MRSA or methicillin-resistant staphylococcus aureus is a type of contagious bacterial infection resistant to various antibiotics. This is the reason why managing this infection can be a challenge.
MRSA infection or the “superbug” might start as a skin sore, boil or pimple before becoming serious, potentially harmful and even deadly in some cases.
What are the indications?
The symptoms of MRSA infection depend on the body part infected. Even though many carry the MRSA bacteria in the mucosa, they do not have any symptoms of an active infection.
MRSA infection can initially arise as a sore or bump in the skin that can be mistaken as an insect bite. The indications of a serious infection involving the deep tissues or blood include the following:
- Fever of 100.4 degrees F or higher
- Chest pain
- Muscle aches and pains
- Swelling and tenderness in the affected body part
- Wounds that do not heal
Who are at risk for MRSA infection?
Individuals who are at highest risk for hospital-acquired MRSA include those that have:
- Open wounds
- Weakened immune systems
- Severe skin conditions
- Burns or cuts on the skin surface
- Catheter or intravenous drip
- Had surgery
- Frequent use of antibiotics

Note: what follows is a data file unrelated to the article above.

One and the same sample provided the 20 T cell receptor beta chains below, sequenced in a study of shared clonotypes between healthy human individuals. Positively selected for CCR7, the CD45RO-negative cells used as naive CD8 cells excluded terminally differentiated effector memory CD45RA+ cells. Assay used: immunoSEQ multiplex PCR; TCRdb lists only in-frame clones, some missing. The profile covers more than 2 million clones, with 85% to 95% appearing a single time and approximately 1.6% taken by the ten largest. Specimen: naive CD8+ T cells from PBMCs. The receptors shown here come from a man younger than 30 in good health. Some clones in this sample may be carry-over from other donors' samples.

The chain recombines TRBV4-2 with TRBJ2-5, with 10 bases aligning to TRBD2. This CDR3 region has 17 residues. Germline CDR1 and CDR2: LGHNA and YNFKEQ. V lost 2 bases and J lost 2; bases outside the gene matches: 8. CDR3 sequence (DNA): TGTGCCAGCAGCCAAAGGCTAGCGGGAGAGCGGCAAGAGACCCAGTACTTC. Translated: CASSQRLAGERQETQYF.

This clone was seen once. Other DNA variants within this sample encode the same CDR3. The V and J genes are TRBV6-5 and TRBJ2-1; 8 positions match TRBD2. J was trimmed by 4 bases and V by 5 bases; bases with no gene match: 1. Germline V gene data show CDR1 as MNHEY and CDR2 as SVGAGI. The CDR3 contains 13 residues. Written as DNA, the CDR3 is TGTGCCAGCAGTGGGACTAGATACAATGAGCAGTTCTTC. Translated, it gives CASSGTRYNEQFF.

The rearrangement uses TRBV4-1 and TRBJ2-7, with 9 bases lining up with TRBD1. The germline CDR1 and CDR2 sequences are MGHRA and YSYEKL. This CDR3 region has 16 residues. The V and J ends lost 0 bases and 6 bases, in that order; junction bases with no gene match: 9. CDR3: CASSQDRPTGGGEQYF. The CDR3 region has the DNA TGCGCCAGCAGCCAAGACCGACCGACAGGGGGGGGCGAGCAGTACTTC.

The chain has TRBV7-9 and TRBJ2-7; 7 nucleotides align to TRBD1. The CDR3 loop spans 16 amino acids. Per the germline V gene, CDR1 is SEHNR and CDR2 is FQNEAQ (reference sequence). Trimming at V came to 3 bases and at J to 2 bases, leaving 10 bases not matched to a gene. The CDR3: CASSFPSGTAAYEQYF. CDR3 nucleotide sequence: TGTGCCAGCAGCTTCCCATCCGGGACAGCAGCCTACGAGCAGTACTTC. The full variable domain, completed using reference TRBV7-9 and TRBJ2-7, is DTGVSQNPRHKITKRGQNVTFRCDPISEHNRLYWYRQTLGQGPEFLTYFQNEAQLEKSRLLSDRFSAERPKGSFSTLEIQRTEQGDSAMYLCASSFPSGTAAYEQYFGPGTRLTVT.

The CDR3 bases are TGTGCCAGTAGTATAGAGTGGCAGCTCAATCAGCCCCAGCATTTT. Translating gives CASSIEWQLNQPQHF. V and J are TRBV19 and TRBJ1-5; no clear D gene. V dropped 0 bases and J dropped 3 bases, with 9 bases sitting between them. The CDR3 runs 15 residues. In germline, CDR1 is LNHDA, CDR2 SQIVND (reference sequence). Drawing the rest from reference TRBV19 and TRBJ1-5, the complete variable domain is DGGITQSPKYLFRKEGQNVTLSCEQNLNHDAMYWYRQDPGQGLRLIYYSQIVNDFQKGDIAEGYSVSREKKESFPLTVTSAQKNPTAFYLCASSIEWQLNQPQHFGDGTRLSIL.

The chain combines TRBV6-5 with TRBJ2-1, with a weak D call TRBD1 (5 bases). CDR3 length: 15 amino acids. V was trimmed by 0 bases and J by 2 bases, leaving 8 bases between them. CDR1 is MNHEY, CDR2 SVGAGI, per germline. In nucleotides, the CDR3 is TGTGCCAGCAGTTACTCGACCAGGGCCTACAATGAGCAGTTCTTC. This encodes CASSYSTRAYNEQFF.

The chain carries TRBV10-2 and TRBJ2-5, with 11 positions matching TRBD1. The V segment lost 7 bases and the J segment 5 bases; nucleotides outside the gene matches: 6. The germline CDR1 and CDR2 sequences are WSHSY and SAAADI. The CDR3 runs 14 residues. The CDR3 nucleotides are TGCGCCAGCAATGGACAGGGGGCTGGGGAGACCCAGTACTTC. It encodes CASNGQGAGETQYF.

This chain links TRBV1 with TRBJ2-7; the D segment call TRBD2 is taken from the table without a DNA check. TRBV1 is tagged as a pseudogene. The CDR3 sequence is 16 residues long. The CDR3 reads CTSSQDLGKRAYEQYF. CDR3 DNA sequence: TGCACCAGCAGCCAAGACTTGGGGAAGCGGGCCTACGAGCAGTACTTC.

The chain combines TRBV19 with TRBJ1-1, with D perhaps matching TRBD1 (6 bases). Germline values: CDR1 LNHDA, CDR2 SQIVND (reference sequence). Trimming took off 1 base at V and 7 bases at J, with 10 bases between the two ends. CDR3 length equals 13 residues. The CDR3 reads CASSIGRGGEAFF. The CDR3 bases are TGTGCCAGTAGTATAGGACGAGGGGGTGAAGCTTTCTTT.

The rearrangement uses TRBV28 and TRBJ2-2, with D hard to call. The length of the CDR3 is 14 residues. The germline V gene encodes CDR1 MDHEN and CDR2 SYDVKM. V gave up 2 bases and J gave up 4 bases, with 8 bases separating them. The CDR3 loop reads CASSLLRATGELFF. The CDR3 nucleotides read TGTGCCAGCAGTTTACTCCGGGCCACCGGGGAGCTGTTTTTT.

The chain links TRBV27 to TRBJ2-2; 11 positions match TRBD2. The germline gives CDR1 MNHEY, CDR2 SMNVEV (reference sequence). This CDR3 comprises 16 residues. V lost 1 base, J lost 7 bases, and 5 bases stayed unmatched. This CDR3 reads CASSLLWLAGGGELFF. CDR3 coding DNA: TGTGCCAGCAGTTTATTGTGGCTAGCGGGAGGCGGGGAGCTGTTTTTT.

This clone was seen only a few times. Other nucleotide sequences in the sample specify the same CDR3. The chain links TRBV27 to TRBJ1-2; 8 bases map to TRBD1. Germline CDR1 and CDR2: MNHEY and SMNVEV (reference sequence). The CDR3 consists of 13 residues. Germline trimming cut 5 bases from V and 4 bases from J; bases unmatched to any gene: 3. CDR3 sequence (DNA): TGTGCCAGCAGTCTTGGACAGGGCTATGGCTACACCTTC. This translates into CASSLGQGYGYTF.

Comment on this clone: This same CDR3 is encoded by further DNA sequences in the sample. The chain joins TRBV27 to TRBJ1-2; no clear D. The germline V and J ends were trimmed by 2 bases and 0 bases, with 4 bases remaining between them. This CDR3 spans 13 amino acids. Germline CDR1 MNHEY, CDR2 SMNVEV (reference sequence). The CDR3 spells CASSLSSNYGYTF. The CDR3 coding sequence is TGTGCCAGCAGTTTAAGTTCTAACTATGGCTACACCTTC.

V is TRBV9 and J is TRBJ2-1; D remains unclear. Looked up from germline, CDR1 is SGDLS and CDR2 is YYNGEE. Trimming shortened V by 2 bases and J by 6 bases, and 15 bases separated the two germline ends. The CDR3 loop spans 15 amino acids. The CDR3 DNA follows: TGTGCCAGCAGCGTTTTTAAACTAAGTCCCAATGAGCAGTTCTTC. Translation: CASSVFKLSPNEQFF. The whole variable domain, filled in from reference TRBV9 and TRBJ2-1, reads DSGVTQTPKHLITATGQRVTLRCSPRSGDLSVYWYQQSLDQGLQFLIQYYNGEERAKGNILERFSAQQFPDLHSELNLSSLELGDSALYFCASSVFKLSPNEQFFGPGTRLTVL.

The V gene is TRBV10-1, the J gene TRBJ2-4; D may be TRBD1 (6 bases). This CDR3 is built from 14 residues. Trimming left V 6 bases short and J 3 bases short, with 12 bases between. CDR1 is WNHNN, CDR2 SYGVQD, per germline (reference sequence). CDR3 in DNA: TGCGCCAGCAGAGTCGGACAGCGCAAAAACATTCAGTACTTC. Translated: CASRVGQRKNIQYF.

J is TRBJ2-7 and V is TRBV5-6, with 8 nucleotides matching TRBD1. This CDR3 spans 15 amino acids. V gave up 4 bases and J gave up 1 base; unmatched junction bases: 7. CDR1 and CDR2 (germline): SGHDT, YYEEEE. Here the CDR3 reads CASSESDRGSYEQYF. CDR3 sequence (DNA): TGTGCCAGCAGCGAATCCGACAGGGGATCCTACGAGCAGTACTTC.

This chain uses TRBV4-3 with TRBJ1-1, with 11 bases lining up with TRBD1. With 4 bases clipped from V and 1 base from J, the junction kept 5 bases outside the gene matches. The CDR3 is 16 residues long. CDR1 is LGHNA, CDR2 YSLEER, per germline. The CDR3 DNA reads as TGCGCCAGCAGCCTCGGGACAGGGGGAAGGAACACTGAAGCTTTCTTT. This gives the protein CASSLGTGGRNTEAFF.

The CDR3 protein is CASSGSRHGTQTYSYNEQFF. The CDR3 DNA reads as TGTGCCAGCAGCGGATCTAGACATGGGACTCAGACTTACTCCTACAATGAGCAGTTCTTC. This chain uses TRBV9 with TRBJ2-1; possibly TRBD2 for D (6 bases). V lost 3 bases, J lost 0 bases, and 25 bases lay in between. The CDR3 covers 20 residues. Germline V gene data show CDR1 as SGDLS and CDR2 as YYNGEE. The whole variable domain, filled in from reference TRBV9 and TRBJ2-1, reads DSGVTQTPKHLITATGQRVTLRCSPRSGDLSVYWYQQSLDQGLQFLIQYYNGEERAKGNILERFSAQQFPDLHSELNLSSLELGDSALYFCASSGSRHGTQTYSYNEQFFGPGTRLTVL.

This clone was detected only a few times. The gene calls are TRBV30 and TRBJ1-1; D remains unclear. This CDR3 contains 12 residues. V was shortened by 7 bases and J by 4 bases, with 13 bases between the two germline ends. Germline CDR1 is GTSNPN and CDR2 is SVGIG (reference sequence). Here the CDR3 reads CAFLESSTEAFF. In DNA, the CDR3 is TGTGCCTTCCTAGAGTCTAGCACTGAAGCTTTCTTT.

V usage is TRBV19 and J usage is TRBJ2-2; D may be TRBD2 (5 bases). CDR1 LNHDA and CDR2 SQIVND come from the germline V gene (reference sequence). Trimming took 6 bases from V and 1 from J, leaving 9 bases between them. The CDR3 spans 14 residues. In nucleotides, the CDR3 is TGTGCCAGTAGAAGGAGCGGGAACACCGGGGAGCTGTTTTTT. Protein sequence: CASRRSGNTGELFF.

The management of MRSA infections usually include the following:
- Drainage of pus from a lesion
- Proper wound care and hygiene
- Culture and susceptibility testing of the drainage
- Antimicrobial therapy
The commonly used medications for an infection that involves the skin and soft tissues include clindamycin, rifampicin, tetracycline, linezolid, trimethoprim and sulfamethoxazole.
Disclaimer / More Information
The information posted on this page on MRSA infection is for learning and educational purposes only. To learn to recognize the indications of this type of infection, register for first aid training at one of our training centers located throughout Canada. The training centers are in Edmonton, Calgary, Saskatoon, Vancouver, Kelowna, Surrey, Winnipeg, Toronto, Ottawa and Halifax.